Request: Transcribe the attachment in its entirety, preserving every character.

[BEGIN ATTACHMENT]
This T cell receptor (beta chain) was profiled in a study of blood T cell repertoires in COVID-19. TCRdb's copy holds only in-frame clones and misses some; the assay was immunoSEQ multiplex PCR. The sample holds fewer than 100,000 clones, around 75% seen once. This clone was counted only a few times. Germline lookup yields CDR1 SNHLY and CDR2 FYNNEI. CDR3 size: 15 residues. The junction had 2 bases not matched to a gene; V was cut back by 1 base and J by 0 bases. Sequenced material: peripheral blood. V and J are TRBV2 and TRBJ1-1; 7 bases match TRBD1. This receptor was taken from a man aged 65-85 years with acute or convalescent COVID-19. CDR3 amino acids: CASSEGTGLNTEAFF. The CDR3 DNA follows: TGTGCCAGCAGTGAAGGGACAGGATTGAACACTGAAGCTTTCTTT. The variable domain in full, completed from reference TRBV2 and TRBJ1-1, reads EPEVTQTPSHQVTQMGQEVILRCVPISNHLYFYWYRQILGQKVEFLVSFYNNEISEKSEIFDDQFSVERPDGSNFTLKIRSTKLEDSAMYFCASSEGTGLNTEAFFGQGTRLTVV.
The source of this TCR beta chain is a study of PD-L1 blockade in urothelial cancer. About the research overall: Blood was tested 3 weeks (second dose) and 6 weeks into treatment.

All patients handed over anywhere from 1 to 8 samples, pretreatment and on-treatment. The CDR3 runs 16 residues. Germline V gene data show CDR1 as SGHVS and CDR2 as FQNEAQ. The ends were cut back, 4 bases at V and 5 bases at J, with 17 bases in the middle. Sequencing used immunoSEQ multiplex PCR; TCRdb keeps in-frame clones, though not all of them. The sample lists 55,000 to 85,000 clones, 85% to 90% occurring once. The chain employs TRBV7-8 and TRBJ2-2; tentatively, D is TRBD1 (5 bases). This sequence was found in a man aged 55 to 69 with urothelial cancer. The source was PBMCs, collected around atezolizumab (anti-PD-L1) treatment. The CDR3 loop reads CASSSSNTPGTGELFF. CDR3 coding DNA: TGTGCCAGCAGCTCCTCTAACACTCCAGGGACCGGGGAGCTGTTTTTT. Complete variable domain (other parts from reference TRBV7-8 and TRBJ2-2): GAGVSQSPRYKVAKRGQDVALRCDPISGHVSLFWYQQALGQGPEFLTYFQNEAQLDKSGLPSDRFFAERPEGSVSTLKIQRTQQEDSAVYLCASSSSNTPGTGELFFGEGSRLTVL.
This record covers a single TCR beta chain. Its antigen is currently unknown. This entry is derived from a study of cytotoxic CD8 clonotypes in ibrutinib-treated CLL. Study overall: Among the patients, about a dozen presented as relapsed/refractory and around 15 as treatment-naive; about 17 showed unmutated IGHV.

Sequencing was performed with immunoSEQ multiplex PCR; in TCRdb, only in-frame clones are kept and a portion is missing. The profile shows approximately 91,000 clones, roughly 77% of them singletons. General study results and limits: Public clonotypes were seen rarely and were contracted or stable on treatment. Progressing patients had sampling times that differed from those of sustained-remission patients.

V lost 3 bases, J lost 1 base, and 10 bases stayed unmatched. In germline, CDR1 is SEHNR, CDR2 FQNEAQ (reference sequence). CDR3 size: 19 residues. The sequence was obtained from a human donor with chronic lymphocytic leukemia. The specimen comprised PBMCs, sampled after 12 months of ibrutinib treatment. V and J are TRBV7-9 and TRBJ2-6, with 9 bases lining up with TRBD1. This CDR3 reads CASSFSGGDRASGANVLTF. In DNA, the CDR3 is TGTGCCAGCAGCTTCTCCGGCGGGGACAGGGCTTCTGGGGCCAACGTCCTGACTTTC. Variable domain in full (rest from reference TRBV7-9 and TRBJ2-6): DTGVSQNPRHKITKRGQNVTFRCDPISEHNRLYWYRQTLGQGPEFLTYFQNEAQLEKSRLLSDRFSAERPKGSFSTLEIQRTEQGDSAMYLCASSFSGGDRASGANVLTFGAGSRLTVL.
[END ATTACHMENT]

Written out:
This T cell receptor (beta chain) was profiled in a study of blood T cell repertoires in COVID-19. TCRdb's copy holds only in-frame clones and misses some; the assay was immunoSEQ multiplex PCR. The sample holds fewer than 100,000 clones, around 75% seen once. This clone was counted only a few times. Germline lookup yields CDR1 SNHLY and CDR2 FYNNEI. CDR3 size: 15 residues. The junction had 2 bases not matched to a gene; V was cut back by 1 base and J by 0 bases. Sequenced material: peripheral blood. V and J are TRBV2 and TRBJ1-1; 7 bases match TRBD1. This receptor was taken from a man aged 65-85 years with acute or convalescent COVID-19. CDR3 amino acids: CASSEGTGLNTEAFF. The CDR3 DNA follows: TGTGCCAGCAGTGAAGGGACAGGATTGAACACTGAAGCTTTCTTT. The variable domain in full, completed from reference TRBV2 and TRBJ1-1, reads EPEVTQTPSHQVTQMGQEVILRCVPISNHLYFYWYRQILGQKVEFLVSFYNNEISEKSEIFDDQFSVERPDGSNFTLKIRSTKLEDSAMYFCASSEGTGLNTEAFFGQGTRLTVV.
The source of this TCR beta chain is a study of PD-L1 blockade in urothelial cancer. About the research overall: Blood was tested 3 weeks (second dose) and 6 weeks into treatment.

All patients handed over anywhere from 1 to 8 samples, pretreatment and on-treatment. The CDR3 runs 16 residues. Germline V gene data show CDR1 as SGHVS and CDR2 as FQNEAQ. The ends were cut back, 4 bases at V and 5 bases at J, with 17 bases in the middle. Sequencing used immunoSEQ multiplex PCR; TCRdb keeps in-frame clones, though not all of them. The sample lists 55,000 to 85,000 clones, 85% to 90% occurring once. The chain employs TRBV7-8 and TRBJ2-2; tentatively, D is TRBD1 (5 bases). This sequence was found in a man aged 55 to 69 with urothelial cancer. The source was PBMCs, collected around atezolizumab (anti-PD-L1) treatment. The CDR3 loop reads CASSSSNTPGTGELFF. CDR3 coding DNA: TGTGCCAGCAGCTCCTCTAACACTCCAGGGACCGGGGAGCTGTTTTTT. Complete variable domain (other parts from reference TRBV7-8 and TRBJ2-2): GAGVSQSPRYKVAKRGQDVALRCDPISGHVSLFWYQQALGQGPEFLTYFQNEAQLDKSGLPSDRFFAERPEGSVSTLKIQRTQQEDSAVYLCASSSSNTPGTGELFFGEGSRLTVL.
This record covers a single TCR beta chain. Its antigen is currently unknown. This entry is derived from a study of cytotoxic CD8 clonotypes in ibrutinib-treated CLL. Study overall: Among the patients, about a dozen presented as relapsed/refractory and around 15 as treatment-naive; about 17 showed unmutated IGHV.

Sequencing was performed with immunoSEQ multiplex PCR; in TCRdb, only in-frame clones are kept and a portion is missing. The profile shows approximately 91,000 clones, roughly 77% of them singletons. General study results and limits: Public clonotypes were seen rarely and were contracted or stable on treatment. Progressing patients had sampling times that differed from those of sustained-remission patients.

V lost 3 bases, J lost 1 base, and 10 bases stayed unmatched. In germline, CDR1 is SEHNR, CDR2 FQNEAQ (reference sequence). CDR3 size: 19 residues. The sequence was obtained from a human donor with chronic lymphocytic leukemia. The specimen comprised PBMCs, sampled after 12 months of ibrutinib treatment. V and J are TRBV7-9 and TRBJ2-6, with 9 bases lining up with TRBD1. This CDR3 reads CASSFSGGDRASGANVLTF. In DNA, the CDR3 is TGTGCCAGCAGCTTCTCCGGCGGGGACAGGGCTTCTGGGGCCAACGTCCTGACTTTC. Variable domain in full (rest from reference TRBV7-9 and TRBJ2-6): DTGVSQNPRHKITKRGQNVTFRCDPISEHNRLYWYRQTLGQGPEFLTYFQNEAQLEKSRLLSDRFSAERPKGSFSTLEIQRTEQGDSAMYLCASSFSGGDRASGANVLTFGAGSRLTVL.